Greene Naftali is pleased to announce Space Junk, an exhibition of new work by Los Angeles-based artist William Leavitt. This will be the artist’s first solo show in New York since 1981, and follows a major retrospective of Leavitt’s work at the Museum of Contemporary Art, Los Angeles, in 2011.
William Leavitt is among a generation of Los Angeles artists integral to the development of Conceptual art in the 1960s and early 70s. Drawing on the fictions and fantasies that power Los Angeles' chief industry as well as its singular architectural landscape, Leavitt’s distinctive body of work consists of distilled filmic moments that are familiar, yet estranged. In the artist’s mode of set-like installation, signifiers of the Southern California lifestyle float untethered to their original contexts, plucked from both the real built environment and its copy reproduced on studio sound stages.
Space Junk presents installations, paintings, and works on paper focused on this fractured, surreal perspective. Layering representations of the mechanical and electronic debris that populate the space around Earth with cultural relics from the modernist era of the last century, Leavitt examines the transmission of information and aspiration over time.
Warp Engines, an installation from 2009, is reminiscent of an aging modernist house, with a lamp left switched on indicating a recently departed resident. A hanging molecular model alternately resembles a classroom prop or a mid-century sculpture, while a soundtrack of electronic signals, trains whistles, and wafts of folk music suggests a garbled dispatch from abroad. Body Space, a new installation composed of a curved fiberglass wall, a rubber potted plant, and a swath of gravel, recalls a partition in a futurist office now long outdated. In a signature gesture Leavitt hangs a painting on the curved wall, proposing it as a prop in a narrative.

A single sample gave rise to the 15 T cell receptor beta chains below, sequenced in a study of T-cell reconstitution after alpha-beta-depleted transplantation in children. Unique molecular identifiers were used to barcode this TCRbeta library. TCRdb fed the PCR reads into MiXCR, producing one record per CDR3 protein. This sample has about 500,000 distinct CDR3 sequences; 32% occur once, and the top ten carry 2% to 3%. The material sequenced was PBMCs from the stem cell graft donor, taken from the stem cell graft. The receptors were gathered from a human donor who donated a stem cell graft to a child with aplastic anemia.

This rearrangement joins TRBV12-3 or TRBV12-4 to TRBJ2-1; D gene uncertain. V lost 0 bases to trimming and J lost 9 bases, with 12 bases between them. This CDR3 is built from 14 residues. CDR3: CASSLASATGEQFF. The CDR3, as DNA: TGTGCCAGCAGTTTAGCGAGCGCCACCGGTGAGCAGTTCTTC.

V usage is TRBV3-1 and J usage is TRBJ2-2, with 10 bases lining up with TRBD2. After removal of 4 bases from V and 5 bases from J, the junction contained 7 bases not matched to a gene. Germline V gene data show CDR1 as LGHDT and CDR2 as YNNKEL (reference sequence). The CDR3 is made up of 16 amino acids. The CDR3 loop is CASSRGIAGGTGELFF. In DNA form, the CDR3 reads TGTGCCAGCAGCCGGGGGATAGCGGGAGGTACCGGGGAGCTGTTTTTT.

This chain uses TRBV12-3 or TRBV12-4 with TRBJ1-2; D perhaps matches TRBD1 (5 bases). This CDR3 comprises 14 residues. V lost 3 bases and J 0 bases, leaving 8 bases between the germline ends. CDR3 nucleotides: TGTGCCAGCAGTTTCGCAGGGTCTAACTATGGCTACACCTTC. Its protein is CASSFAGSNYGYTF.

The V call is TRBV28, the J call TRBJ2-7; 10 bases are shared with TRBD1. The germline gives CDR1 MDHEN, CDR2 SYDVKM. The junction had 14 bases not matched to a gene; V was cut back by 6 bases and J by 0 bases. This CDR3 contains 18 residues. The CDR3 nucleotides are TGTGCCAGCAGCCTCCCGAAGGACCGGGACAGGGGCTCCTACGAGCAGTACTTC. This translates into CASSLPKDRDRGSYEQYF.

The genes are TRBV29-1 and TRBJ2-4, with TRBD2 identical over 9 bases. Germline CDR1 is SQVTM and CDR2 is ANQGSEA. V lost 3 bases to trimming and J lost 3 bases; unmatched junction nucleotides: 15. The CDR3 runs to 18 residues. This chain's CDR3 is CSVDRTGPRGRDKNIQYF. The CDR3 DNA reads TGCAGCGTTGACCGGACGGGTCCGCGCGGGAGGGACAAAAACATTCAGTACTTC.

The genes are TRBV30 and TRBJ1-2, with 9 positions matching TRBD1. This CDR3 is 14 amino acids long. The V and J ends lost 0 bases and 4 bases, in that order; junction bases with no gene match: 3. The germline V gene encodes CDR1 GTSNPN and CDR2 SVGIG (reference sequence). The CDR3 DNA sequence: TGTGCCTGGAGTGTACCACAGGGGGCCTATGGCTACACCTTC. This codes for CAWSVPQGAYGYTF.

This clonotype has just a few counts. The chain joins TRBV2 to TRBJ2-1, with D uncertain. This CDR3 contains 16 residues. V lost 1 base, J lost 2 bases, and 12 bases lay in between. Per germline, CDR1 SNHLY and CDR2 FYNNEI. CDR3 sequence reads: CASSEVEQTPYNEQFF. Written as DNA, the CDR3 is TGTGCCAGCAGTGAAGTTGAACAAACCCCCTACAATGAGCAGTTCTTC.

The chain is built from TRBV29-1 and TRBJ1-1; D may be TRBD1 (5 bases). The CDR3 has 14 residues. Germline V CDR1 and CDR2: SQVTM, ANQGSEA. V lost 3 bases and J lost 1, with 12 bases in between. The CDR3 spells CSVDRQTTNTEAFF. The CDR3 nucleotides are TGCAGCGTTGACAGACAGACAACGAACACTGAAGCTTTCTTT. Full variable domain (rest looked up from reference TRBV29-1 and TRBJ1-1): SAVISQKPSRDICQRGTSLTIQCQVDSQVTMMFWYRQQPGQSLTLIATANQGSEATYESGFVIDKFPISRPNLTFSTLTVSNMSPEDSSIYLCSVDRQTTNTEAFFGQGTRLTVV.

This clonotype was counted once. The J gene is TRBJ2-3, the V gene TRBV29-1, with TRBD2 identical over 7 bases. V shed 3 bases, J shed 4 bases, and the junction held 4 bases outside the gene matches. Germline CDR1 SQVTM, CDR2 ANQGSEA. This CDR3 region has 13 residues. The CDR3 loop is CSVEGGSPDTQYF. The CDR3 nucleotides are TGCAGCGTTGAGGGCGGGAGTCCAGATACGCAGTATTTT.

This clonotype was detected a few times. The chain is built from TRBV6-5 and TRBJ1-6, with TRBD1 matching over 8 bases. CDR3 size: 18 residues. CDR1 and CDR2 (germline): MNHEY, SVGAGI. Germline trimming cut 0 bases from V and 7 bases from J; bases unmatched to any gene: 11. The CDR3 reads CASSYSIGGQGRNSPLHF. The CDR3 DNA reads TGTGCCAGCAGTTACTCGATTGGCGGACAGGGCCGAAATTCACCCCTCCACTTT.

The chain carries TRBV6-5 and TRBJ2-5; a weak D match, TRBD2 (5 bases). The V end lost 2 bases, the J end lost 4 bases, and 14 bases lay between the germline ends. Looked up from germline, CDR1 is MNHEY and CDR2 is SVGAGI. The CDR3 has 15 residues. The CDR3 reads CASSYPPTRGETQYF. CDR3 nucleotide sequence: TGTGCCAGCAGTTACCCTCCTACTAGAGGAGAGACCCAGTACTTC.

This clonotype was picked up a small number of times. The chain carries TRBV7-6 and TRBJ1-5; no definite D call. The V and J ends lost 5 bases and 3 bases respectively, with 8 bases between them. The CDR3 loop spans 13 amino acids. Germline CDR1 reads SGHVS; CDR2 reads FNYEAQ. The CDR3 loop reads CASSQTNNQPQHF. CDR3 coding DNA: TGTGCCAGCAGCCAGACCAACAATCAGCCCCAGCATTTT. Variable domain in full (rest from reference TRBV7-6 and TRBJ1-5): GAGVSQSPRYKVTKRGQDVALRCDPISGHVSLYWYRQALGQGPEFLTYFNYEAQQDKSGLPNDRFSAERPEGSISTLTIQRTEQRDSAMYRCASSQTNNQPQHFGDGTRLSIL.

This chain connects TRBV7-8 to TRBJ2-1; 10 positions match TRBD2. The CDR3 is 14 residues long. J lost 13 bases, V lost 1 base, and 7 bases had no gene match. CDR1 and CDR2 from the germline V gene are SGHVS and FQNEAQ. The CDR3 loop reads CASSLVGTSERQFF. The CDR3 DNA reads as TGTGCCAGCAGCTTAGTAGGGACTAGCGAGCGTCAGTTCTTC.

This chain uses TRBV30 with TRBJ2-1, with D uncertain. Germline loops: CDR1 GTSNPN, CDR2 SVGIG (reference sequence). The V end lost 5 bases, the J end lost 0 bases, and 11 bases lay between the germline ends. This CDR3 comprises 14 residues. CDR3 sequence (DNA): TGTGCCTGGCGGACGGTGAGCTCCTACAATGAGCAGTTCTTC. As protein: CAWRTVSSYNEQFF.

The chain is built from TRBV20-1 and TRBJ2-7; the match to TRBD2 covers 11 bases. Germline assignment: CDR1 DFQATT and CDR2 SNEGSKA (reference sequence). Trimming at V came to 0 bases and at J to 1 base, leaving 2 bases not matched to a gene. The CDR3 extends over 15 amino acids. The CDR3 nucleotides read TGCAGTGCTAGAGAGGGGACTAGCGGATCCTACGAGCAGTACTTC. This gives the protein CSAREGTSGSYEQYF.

In the paintings and works on paper on view, geometric ellipses frame scenes of gardens, architectural elements, rock formations, and aerial views of Earth. Molecular structures are superimposed on several of the works, alternately alluding to retro home décor or a surrealist exercise in the micro and macroscopic. Motel Zion Earth, 2013, playfully depicts a view of Zion National Park layered with a floating, saucer-like soccer ball. Framed by the switchboard of an extraterrestrial object, and backed by a sparse piano soundtrack, the work speaks to a leisurely cinematic immersion—Earth's features, natural and manmade, from a distant IMAX theater.
William Leavitt will stage Habitat at The Kitchen on May 24 - 25, 2013.